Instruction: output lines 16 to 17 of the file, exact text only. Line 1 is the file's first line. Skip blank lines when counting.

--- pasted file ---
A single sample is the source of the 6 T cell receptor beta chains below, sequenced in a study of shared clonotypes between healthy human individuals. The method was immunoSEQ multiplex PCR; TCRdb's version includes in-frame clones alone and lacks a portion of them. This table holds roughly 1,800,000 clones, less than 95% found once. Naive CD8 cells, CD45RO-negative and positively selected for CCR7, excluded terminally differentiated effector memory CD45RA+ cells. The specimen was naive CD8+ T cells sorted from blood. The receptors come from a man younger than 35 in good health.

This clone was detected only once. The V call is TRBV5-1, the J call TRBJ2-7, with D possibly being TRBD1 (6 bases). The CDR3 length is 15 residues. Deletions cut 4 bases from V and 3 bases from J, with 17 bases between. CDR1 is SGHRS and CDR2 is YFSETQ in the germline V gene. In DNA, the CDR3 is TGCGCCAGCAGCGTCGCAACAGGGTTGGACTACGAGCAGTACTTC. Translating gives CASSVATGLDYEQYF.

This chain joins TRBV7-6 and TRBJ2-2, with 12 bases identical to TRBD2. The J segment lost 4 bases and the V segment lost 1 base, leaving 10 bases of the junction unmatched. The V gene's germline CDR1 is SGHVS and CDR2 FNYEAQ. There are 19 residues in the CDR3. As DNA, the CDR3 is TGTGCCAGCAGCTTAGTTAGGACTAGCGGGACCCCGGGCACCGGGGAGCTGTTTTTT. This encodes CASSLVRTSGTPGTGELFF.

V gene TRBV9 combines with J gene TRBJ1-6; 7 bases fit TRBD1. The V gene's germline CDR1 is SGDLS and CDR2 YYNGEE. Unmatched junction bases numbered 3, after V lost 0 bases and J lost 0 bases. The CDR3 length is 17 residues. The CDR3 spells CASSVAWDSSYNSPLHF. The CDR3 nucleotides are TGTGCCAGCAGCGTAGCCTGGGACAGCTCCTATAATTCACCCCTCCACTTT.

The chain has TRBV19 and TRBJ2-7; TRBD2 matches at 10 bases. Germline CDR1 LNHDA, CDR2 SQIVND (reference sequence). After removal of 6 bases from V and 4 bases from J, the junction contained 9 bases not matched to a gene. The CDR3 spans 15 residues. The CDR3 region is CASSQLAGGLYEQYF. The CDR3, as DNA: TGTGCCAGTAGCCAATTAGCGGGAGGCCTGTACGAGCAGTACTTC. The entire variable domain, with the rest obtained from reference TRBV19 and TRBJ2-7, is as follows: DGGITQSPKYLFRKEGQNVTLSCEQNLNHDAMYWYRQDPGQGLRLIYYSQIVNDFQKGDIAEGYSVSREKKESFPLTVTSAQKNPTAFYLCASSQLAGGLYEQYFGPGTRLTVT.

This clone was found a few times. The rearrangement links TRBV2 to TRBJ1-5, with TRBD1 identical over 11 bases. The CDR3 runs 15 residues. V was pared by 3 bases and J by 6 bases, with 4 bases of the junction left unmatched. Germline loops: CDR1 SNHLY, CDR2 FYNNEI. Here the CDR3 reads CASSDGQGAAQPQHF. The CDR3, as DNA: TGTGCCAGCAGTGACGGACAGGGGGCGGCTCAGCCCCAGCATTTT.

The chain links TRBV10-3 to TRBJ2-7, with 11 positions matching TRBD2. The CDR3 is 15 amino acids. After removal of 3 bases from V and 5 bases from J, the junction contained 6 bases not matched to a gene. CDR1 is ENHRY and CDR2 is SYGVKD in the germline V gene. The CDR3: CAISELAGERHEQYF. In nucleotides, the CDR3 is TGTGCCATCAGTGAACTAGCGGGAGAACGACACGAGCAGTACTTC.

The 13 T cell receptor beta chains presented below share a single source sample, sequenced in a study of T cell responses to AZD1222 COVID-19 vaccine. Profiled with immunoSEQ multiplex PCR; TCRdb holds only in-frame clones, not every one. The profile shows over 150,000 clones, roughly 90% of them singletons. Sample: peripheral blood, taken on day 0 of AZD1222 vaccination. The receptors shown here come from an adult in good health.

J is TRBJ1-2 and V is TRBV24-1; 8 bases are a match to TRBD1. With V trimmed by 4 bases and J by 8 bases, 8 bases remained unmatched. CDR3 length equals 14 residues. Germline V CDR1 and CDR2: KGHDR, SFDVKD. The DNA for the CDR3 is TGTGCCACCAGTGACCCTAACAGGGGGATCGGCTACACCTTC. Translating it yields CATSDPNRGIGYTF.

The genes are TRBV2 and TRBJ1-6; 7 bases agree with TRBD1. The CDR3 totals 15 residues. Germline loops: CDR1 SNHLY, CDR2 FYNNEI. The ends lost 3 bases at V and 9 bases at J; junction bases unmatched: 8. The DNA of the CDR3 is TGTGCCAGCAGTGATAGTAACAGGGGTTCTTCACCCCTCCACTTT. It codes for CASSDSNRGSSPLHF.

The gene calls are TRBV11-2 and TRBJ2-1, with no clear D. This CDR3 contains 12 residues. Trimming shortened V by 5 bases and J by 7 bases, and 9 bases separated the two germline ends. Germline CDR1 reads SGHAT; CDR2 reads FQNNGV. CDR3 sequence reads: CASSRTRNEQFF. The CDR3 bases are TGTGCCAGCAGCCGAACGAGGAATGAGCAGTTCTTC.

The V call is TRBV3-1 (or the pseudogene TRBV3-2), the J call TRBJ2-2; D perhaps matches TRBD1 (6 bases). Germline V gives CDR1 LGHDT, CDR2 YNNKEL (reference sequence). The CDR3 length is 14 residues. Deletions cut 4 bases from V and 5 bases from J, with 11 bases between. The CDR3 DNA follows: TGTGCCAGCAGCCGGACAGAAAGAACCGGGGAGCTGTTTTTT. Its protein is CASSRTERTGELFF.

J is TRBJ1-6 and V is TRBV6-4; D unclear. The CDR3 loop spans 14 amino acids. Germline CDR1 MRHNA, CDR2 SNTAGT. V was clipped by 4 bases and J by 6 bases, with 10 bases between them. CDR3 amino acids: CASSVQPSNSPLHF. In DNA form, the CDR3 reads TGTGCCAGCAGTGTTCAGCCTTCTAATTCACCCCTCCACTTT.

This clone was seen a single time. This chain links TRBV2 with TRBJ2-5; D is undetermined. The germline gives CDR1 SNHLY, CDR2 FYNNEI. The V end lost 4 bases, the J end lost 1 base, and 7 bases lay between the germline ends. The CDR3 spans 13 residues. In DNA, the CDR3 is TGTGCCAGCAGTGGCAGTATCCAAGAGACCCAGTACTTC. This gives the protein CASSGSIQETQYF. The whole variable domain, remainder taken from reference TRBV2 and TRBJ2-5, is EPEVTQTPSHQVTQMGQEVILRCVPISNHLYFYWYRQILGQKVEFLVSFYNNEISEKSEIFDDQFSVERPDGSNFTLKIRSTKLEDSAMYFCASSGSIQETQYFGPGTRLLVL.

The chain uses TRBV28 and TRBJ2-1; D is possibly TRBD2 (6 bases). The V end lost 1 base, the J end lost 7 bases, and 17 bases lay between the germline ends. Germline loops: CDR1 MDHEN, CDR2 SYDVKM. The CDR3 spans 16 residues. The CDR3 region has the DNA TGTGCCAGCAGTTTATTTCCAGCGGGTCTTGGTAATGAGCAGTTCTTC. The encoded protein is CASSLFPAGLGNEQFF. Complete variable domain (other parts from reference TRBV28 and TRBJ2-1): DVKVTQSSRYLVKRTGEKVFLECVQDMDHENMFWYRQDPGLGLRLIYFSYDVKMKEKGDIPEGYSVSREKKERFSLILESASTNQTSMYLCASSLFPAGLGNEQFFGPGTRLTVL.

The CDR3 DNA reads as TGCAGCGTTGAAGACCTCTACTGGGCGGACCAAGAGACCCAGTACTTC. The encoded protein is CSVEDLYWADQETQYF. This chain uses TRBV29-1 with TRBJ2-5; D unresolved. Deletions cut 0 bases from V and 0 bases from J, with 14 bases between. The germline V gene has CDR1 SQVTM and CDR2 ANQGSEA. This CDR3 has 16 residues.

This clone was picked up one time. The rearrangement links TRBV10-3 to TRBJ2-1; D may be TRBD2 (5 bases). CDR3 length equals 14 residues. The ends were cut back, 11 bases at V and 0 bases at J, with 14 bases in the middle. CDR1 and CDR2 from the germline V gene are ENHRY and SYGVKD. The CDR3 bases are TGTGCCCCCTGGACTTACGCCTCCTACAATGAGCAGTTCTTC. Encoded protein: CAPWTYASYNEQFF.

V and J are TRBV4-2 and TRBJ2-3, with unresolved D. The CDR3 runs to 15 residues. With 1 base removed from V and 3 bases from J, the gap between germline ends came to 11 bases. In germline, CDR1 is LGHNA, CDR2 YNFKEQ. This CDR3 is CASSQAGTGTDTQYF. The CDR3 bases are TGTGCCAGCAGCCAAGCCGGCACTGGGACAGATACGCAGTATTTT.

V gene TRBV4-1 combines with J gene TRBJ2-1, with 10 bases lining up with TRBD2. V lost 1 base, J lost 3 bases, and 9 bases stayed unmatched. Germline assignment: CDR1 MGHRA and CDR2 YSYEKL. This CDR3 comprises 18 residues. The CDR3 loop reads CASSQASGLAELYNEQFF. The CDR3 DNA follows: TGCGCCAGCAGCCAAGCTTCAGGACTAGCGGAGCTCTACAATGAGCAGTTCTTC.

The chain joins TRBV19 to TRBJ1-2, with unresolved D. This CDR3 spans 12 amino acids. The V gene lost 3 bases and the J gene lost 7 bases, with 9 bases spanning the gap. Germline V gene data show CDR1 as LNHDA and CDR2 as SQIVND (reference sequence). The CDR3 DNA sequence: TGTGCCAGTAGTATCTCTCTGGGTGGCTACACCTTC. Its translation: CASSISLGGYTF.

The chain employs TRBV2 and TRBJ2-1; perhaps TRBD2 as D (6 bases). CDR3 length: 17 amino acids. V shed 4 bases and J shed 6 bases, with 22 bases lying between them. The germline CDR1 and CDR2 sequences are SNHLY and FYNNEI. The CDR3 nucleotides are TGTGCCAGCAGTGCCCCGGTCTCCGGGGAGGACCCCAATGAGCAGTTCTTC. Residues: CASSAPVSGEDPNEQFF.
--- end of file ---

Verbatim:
The CDR3 DNA reads as TGCAGCGTTGAAGACCTCTACTGGGCGGACCAAGAGACCCAGTACTTC. The encoded protein is CSVEDLYWADQETQYF. This chain uses TRBV29-1 with TRBJ2-5; D unresolved. Deletions cut 0 bases from V and 0 bases from J, with 14 bases between. The germline V gene has CDR1 SQVTM and CDR2 ANQGSEA. This CDR3 has 16 residues.

This clone was picked up one time. The rearrangement links TRBV10-3 to TRBJ2-1; D may be TRBD2 (5 bases). CDR3 length equals 14 residues. The ends were cut back, 11 bases at V and 0 bases at J, with 14 bases in the middle. CDR1 and CDR2 from the germline V gene are ENHRY and SYGVKD. The CDR3 bases are TGTGCCCCCTGGACTTACGCCTCCTACAATGAGCAGTTCTTC. Encoded protein: CAPWTYASYNEQFF.